An exceptional exhibition on Tutankhamun, the legendary Egyptian pharaoh, is welcoming visitors from July 20 at the Tour & Taxis in Brussels. The exhibition celebrates the centenary of the pharaoh’s tomb discovery.
The Tutankhamun exhibition is an innovation in the world of ancient Egyptian art and representation. With more than 1,000 objects catalogued, perfect replicas reproduced with the greatest scientific care, ”Tutankhamun, His Tomb and His Treasures”, is the most comprehensive retrospective ever made on the world’s most famous pharaoh. Its spectacular catalogue rich in historical treasures will immerse visitors in the skin of the archaeologist at the very moment of his discovery.
On tour since 2009, the exhibition the exhibition is dedicated to the discovery of the tomb of the pharaoh Tutankhamun, one hundred years after its discovery. An anniversary worthy of this illustrious figure of the history of Egypt, eleventh pharaoh of the XVIIIth dynasty of the New Kingdom, son of Akhenaten, and whose discovery of the sepulchre brought forth many treasures and curses.
Tutankhamun ascended to the throne in 1332 B.C. at the age of 9 as one of the last kings of the 18th Dynasty. His father was the heretical king Akhenaten. The most important achievement of his reign was the rejection of his father’s radical religious reforms, which had destabilized the whole country. According to the latest studies, the young king suffered from serious illnesses. He passed away after nine years on the throne and his death remains a mystery to this day.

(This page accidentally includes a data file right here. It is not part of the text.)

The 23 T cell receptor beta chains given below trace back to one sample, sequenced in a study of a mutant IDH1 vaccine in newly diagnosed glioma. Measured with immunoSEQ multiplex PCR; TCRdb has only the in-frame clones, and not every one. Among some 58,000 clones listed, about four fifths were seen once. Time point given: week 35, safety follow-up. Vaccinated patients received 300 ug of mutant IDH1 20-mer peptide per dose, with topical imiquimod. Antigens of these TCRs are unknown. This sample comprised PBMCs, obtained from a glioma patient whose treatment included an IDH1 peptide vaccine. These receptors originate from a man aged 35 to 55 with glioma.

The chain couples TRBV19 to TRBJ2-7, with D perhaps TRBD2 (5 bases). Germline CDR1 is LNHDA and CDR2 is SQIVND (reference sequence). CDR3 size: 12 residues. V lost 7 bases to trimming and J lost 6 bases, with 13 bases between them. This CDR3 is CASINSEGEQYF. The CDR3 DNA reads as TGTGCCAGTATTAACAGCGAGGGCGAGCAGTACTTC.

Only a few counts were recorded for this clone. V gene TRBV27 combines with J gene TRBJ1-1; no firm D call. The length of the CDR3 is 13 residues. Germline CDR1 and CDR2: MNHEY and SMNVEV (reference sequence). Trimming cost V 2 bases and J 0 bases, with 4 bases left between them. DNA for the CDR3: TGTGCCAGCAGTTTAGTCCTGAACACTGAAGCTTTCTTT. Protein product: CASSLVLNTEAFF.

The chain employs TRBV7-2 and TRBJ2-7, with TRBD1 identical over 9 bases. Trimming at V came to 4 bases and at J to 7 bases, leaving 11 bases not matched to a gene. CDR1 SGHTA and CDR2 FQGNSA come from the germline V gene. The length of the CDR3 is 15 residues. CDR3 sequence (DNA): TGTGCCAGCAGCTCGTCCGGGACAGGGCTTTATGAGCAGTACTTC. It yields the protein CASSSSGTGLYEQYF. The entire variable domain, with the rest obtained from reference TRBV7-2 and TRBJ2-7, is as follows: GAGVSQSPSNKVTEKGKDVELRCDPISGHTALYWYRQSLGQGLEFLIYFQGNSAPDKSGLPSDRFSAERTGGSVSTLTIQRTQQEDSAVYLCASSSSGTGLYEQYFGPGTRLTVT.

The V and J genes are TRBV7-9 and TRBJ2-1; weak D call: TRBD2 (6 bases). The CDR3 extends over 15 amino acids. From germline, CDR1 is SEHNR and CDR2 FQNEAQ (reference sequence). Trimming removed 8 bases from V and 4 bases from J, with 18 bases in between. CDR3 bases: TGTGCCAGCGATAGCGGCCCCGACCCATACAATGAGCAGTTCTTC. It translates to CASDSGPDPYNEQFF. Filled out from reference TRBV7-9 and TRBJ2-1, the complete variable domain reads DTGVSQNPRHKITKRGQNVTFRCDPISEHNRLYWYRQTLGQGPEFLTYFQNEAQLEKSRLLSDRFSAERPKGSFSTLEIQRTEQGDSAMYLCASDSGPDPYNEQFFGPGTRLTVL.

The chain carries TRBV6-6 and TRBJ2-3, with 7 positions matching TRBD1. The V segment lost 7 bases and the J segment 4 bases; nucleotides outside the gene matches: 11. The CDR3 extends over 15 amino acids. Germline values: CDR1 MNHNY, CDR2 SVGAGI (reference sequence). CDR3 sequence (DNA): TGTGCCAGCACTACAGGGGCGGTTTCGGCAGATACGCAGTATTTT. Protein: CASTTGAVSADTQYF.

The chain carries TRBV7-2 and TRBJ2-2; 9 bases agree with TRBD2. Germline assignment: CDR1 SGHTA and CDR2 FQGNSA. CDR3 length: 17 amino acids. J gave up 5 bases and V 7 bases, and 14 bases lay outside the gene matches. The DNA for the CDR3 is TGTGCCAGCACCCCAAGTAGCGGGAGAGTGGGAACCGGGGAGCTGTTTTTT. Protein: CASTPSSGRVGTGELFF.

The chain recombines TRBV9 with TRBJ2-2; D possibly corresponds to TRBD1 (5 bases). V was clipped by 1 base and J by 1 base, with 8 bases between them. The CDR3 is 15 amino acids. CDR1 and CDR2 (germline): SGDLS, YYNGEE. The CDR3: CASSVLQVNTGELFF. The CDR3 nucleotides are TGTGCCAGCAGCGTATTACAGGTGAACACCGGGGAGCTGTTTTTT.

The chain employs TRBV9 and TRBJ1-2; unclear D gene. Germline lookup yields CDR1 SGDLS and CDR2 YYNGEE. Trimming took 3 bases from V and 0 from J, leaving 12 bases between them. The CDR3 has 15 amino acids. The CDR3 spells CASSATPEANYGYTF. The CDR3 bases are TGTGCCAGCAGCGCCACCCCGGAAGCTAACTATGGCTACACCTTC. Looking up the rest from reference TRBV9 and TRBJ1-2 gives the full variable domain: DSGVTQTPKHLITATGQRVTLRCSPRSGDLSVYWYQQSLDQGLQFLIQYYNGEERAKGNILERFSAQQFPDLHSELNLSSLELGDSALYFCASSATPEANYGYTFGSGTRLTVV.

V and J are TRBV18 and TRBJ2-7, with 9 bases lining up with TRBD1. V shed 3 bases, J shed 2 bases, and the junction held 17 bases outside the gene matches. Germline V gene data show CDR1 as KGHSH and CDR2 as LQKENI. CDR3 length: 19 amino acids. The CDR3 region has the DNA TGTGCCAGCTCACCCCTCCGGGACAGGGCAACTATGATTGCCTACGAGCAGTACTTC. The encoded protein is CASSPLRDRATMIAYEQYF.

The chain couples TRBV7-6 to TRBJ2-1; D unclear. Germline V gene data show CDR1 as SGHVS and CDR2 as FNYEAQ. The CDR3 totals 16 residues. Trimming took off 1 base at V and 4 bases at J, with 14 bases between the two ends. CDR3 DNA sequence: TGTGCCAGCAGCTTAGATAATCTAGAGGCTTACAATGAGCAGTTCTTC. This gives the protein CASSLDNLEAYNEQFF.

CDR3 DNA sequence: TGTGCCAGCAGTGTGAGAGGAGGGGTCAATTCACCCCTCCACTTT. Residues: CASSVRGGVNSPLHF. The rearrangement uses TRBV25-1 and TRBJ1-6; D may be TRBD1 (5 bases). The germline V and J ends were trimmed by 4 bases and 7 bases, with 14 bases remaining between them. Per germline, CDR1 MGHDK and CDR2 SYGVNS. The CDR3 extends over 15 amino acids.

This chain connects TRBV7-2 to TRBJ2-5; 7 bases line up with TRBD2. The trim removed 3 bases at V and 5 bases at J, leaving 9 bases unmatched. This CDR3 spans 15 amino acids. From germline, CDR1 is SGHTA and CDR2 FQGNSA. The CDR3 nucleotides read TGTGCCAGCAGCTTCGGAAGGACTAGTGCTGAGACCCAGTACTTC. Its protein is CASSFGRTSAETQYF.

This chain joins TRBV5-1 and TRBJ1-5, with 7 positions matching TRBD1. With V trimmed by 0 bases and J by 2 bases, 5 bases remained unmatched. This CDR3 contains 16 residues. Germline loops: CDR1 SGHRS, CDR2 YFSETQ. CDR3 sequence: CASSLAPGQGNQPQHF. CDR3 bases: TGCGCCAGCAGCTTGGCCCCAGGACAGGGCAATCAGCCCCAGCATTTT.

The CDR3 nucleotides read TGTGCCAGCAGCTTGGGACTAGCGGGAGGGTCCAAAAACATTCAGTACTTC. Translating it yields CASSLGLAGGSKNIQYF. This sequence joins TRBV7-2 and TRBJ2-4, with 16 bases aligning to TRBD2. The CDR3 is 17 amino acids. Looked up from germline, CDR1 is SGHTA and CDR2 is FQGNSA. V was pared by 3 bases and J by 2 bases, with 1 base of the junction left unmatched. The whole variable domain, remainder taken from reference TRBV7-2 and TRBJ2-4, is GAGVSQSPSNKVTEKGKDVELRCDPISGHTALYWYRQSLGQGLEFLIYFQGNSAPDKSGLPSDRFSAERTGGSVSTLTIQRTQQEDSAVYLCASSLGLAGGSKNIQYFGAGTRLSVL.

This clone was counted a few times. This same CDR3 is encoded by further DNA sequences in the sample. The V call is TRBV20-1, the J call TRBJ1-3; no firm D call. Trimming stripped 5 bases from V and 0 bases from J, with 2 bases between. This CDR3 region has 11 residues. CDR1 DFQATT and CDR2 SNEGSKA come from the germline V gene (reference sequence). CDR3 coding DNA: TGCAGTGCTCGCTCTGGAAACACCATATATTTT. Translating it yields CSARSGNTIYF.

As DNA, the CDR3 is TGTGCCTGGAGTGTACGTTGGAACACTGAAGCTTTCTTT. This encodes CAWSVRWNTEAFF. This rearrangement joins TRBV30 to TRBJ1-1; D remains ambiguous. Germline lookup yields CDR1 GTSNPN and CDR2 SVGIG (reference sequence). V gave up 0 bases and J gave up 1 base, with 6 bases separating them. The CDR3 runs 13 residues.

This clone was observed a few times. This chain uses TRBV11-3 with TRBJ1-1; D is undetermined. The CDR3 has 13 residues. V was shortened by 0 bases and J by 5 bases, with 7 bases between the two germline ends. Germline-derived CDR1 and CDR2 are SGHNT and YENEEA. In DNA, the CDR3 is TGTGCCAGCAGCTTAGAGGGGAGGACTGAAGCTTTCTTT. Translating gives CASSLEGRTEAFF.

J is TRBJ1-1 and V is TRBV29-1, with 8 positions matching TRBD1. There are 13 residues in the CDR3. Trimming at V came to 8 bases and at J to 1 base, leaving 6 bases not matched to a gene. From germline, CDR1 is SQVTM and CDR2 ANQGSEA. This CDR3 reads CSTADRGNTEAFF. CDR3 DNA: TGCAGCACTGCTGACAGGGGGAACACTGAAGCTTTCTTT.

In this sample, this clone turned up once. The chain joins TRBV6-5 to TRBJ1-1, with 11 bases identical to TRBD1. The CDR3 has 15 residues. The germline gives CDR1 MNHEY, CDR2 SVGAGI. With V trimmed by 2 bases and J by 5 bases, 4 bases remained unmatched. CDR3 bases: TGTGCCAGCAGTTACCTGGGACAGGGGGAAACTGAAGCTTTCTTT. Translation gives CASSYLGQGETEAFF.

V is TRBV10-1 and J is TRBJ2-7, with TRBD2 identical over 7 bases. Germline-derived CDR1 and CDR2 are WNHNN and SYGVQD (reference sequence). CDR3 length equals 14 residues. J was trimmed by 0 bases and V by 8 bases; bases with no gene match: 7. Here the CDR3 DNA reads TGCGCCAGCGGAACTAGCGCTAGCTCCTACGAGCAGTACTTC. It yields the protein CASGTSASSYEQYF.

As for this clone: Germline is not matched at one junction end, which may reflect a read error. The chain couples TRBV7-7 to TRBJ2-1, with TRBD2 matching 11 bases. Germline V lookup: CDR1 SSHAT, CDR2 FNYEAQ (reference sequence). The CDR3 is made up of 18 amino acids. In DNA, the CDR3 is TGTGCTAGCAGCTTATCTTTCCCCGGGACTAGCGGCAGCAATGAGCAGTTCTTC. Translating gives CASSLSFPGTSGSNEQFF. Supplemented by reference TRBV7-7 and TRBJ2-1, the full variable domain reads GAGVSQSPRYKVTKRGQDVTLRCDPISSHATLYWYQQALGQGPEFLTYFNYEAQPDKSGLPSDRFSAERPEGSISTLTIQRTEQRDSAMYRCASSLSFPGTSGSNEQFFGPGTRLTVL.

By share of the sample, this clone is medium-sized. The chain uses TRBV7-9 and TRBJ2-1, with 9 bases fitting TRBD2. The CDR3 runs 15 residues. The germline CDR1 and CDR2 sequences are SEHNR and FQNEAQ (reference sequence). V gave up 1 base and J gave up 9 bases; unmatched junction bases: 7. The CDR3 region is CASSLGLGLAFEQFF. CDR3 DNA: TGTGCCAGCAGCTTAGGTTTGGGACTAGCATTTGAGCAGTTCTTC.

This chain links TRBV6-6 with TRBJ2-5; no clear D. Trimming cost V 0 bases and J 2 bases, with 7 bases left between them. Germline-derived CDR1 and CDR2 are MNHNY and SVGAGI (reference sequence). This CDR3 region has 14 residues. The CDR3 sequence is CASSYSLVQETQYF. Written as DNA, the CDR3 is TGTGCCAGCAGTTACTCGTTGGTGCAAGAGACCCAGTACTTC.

When, in 1922, archaeologist Howard Carter and his teams wiped the outline of what would turn out to be the sarcophagus of the great Pharaoh Tutankhamun, they did not yet know that their discovery would change history forever.
The Metropolitan Museum sent Harry Burton to be the excavation photographer – he was ‘Carters eye and memory’. With his enormous camera and cumbersome negative plates, he tirelessly surveyed the site of the discovery. He set up his laboratory in the tomb of Sethos II and improvised a darkroom in the neighboring tomb KV 55. Every step of the excavation work was documented in photographs, down to the smallest detail. A total of 2,800 large-format glass negatives were printed, listing all finds and their location in the tomb.
The curse of the pharaoh, widely relayed by the press of the time, reported a series of suspicious and supernatural deaths that would have affected the deceased leaders of the excavations, in 1922. Whether true or not, the Pharaoh of a Thousand Mysteries continues to bewitch visitors. Fascinating and enchanting, the Tutankhamun exhibition retraces the history of this extraordinary pharaoh, thanks to a selection of exquisite and sometimes unusual anecdotes, period objects of unparalleled splendor, and otherworldly treasures to be explored with amazed eyes.